Crows – pariah of the bird kingdom

The crow is the common name for a group of about 27 passerine birds. Crows can be found anywhere in the world except for Antarctica, New Zealand and South America. They are considered to be the most intelligent of birds and are very adaptable.

Loud, rambunctious, and very intelligent, crows are either loved or hated by humans. Farmers consider crows pests that damage crops by eating their seedlings. Their black feathers made many people fear them throughout history, often associating them with death. Crows are in the Corvidae family which includes ravens, magpies, and blue jays. The ubiquitous crow is loved by many for its sharp intelligence. When trying to open nuts, it will purposely place them in the roadway so some vehicle will crack them open.

More so than most other birds, Crows are also very territorial.  They will come to the aid of unrelated crows in need of help or distress.  Owls and hawks are their main enemies.

Crows are very social and have a tight-knit family. They roost in huge numbers (in thousands) to protect themselves from enemies like red-tailed hawks, horned-owls, and raccoons. Crows also use 25 different calls. The distress call brings other crows to their aid, as crows will defend unrelated crows. Crow couples are thought to mate for life.

In India, often associated with bad omen and also the world of occult, crows have been met with fear and resentment from humans. However, contrary to what people usually associate them with, crows are highly intelligent creatures that are known for adapting skillfully to their surroundings. Crows have a varied and evolved language. They can mimic various sounds and have a highly specialized language for communication. When gathered in huge communal groups, they may become a nuisance for people due to their shrill and loud ‘cawing’ and may even attack humans if disturbed. Crows have an extensive repertoire and can communicate a surprising number of messages to fellow crows including alarm, feeding, rally, comeback and fight calls. They also have a series of courtship calls.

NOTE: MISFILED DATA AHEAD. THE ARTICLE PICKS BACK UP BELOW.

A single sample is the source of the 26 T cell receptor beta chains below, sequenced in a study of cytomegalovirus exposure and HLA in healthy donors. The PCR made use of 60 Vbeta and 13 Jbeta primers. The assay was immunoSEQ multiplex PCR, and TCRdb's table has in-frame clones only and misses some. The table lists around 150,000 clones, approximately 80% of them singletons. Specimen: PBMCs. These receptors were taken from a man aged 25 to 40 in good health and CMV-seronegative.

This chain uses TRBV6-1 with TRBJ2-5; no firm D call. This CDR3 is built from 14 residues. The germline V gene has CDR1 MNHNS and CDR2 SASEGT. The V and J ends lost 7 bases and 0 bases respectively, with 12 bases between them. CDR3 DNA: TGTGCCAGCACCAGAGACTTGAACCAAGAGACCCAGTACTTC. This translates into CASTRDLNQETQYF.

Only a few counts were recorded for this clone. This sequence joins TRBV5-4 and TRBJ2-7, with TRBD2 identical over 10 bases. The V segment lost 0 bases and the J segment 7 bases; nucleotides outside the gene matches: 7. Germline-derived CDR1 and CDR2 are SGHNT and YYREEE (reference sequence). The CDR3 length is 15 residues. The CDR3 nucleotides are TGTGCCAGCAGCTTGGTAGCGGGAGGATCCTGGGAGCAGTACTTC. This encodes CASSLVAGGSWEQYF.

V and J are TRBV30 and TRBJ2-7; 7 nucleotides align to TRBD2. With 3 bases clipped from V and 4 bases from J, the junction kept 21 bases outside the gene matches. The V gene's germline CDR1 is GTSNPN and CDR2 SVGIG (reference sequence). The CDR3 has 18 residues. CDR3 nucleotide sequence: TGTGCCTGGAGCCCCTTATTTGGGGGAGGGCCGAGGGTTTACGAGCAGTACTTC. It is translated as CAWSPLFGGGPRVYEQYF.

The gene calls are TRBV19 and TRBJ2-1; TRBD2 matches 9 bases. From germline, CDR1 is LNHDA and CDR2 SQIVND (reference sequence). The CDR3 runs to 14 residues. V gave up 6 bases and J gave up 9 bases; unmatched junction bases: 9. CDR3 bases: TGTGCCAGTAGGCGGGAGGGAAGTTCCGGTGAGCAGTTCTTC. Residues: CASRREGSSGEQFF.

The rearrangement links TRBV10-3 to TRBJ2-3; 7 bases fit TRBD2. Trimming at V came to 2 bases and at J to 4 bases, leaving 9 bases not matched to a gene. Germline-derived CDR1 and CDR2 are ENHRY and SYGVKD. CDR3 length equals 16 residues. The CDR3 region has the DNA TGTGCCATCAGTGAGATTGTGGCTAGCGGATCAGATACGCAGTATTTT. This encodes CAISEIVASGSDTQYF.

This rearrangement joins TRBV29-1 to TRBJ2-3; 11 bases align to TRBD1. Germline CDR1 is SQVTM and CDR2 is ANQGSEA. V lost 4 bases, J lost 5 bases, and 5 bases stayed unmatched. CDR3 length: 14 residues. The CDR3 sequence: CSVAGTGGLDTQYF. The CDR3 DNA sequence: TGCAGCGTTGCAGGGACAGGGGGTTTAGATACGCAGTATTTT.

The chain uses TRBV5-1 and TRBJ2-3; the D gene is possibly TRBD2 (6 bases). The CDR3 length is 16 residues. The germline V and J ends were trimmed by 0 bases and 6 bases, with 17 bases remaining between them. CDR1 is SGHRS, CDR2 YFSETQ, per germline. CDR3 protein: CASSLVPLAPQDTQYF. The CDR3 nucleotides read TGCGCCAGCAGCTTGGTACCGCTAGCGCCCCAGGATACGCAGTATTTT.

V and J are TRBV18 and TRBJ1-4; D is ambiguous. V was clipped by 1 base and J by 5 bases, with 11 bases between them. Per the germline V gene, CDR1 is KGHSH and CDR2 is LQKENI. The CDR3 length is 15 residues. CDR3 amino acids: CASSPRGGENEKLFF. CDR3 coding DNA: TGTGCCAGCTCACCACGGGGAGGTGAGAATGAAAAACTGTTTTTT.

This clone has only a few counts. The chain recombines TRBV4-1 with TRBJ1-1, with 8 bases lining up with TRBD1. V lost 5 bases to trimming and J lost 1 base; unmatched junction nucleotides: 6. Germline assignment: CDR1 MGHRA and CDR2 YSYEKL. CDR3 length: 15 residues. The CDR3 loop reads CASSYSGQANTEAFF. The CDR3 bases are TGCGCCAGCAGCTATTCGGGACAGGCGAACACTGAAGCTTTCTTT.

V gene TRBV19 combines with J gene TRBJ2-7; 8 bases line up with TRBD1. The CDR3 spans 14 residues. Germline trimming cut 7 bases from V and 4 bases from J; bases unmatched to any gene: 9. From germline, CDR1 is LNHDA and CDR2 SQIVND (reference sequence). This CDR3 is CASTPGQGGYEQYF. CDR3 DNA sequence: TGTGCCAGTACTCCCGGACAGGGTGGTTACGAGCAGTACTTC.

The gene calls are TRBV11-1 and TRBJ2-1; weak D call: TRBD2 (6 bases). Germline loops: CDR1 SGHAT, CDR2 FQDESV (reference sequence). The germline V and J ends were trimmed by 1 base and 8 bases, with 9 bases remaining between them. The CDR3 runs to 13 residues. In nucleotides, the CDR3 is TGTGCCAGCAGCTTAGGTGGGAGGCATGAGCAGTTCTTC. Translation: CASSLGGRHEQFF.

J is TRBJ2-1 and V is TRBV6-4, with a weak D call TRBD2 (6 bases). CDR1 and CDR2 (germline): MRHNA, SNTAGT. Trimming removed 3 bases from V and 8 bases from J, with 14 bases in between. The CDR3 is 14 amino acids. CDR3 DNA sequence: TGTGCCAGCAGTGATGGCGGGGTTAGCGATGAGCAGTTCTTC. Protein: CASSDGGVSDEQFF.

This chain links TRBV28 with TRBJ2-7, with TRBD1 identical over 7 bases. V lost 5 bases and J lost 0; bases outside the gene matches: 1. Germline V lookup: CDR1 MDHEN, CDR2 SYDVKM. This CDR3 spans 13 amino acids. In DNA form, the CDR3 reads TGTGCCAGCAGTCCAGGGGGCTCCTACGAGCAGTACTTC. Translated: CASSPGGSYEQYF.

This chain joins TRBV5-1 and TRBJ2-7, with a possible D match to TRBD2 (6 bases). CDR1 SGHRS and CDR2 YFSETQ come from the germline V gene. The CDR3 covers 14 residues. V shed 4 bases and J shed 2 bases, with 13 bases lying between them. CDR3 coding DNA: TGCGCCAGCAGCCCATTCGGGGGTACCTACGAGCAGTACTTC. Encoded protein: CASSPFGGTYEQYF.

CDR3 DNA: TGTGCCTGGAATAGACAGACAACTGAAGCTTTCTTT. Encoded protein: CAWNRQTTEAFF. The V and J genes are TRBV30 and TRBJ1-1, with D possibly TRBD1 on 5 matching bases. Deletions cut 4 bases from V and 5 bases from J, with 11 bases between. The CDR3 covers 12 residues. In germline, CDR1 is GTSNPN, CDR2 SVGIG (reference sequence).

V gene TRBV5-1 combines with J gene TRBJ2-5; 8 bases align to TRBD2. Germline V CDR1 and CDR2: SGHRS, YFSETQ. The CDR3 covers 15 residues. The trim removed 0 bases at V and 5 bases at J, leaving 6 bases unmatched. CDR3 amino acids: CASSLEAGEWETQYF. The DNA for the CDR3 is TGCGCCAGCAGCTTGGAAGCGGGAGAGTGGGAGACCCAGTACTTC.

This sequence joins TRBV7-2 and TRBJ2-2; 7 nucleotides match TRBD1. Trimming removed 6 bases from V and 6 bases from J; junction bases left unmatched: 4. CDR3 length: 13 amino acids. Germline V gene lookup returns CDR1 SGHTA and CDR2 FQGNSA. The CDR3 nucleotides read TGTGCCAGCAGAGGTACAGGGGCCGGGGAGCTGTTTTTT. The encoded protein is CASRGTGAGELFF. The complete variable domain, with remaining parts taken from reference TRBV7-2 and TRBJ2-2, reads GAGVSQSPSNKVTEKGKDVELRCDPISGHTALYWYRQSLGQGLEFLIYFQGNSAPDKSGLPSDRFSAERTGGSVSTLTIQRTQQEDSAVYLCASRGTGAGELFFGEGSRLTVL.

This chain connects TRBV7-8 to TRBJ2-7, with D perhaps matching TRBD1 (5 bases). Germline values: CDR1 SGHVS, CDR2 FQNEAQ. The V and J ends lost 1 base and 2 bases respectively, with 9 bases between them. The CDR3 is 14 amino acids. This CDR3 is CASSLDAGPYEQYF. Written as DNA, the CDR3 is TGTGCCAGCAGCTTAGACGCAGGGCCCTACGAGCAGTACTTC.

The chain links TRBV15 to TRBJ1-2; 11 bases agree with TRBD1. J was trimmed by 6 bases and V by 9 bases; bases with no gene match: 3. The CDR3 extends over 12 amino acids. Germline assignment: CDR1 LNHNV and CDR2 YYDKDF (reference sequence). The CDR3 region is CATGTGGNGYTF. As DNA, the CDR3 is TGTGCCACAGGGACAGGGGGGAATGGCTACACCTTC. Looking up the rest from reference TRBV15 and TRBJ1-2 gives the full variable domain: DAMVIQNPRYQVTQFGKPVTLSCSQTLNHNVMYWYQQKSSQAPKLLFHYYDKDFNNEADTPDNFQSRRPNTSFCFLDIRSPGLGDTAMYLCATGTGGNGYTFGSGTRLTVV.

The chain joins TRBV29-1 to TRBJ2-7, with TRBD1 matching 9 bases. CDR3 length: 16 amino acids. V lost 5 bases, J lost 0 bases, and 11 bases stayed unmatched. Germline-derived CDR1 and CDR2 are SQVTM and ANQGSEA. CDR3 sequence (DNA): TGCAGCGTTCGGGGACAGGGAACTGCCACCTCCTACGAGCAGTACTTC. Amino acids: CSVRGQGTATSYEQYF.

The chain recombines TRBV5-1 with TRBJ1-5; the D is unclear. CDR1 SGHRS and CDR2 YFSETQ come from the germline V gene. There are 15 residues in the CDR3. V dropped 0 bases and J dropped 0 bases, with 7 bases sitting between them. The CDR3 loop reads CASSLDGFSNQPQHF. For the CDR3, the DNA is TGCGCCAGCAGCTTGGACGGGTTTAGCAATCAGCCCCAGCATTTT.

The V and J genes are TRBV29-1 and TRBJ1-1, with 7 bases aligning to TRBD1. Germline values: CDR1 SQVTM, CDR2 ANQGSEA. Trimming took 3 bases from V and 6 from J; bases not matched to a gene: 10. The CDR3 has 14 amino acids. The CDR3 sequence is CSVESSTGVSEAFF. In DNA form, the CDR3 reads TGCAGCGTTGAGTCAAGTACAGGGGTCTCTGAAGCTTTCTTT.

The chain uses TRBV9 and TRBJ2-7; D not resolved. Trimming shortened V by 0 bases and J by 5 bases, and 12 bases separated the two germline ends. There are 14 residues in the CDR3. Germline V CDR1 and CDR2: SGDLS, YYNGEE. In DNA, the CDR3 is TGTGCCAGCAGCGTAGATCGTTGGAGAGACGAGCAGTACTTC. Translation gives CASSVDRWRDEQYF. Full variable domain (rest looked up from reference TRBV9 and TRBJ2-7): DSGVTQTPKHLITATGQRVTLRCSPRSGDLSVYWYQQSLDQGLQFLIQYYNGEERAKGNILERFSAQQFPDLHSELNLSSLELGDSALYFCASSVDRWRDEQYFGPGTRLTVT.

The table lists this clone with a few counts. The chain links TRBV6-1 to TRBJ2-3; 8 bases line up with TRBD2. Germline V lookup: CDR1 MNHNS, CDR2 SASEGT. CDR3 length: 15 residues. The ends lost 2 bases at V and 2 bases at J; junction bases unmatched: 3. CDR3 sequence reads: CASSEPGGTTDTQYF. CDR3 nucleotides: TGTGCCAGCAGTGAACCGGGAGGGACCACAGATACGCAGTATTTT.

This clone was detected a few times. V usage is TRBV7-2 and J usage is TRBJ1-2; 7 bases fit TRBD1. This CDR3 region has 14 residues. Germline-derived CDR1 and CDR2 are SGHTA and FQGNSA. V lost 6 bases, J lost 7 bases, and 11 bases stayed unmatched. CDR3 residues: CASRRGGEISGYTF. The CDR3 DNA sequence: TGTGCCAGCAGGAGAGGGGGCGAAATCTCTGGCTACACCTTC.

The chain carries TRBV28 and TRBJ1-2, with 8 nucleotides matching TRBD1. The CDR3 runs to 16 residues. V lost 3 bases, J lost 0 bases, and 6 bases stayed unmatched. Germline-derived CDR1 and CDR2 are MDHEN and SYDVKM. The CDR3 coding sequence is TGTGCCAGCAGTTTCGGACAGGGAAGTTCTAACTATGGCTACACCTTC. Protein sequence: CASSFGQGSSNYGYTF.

The crow is well known for its ability to detect trouble. Crows quickly learn that a moving car is no danger, but will rapidly flee if the driver stops and gets out. In areas where they are constantly hunted, they learn the difference between a hunter with a gun and a farmer with farming implements. This degree of wariness is enhanced as the year progresses due to constant persecution by man. Crows use a system of guards that observe and sound warnings to all other crows in the area. These sentinels guard fields of feeding crows. They also send scouts in advance of feeding forays to check for danger.

The American crow can address problems using several solutions showing great problem solving skills. American crows can also count!

A group of crows is called a “murder.” There are several different explanations for the origin of this term, mostly based on old folk tales and superstitions. Another version for his name came about because a group of crows will sometimes kill a dying crow.

What is the difference between a crow and a raven?
Crows and ravens, although in the same genus (Corvus) are different birds. (Think of leopards and tigers; both are in the genusPanthera, and are obviously related, but they are quite distinct animals.) The words “crow” and “raven” themselves have little or no real taxonomic meaning. That is, the Australian “ravens” are more closely related to the Australian “crows” than they are to the Common Raven (Corvus corax). In general, the biggest black species, usually with shaggy throat feathers, are called ravens and the smaller species are considered crows.

Some birds charm with their plumage, others with their song.  The crow, however, is typed as the pariah of the bird kingdom. Nevertheless he lives a full life on a full stomach.  He’s a wise guy-and he has a lot of fun.


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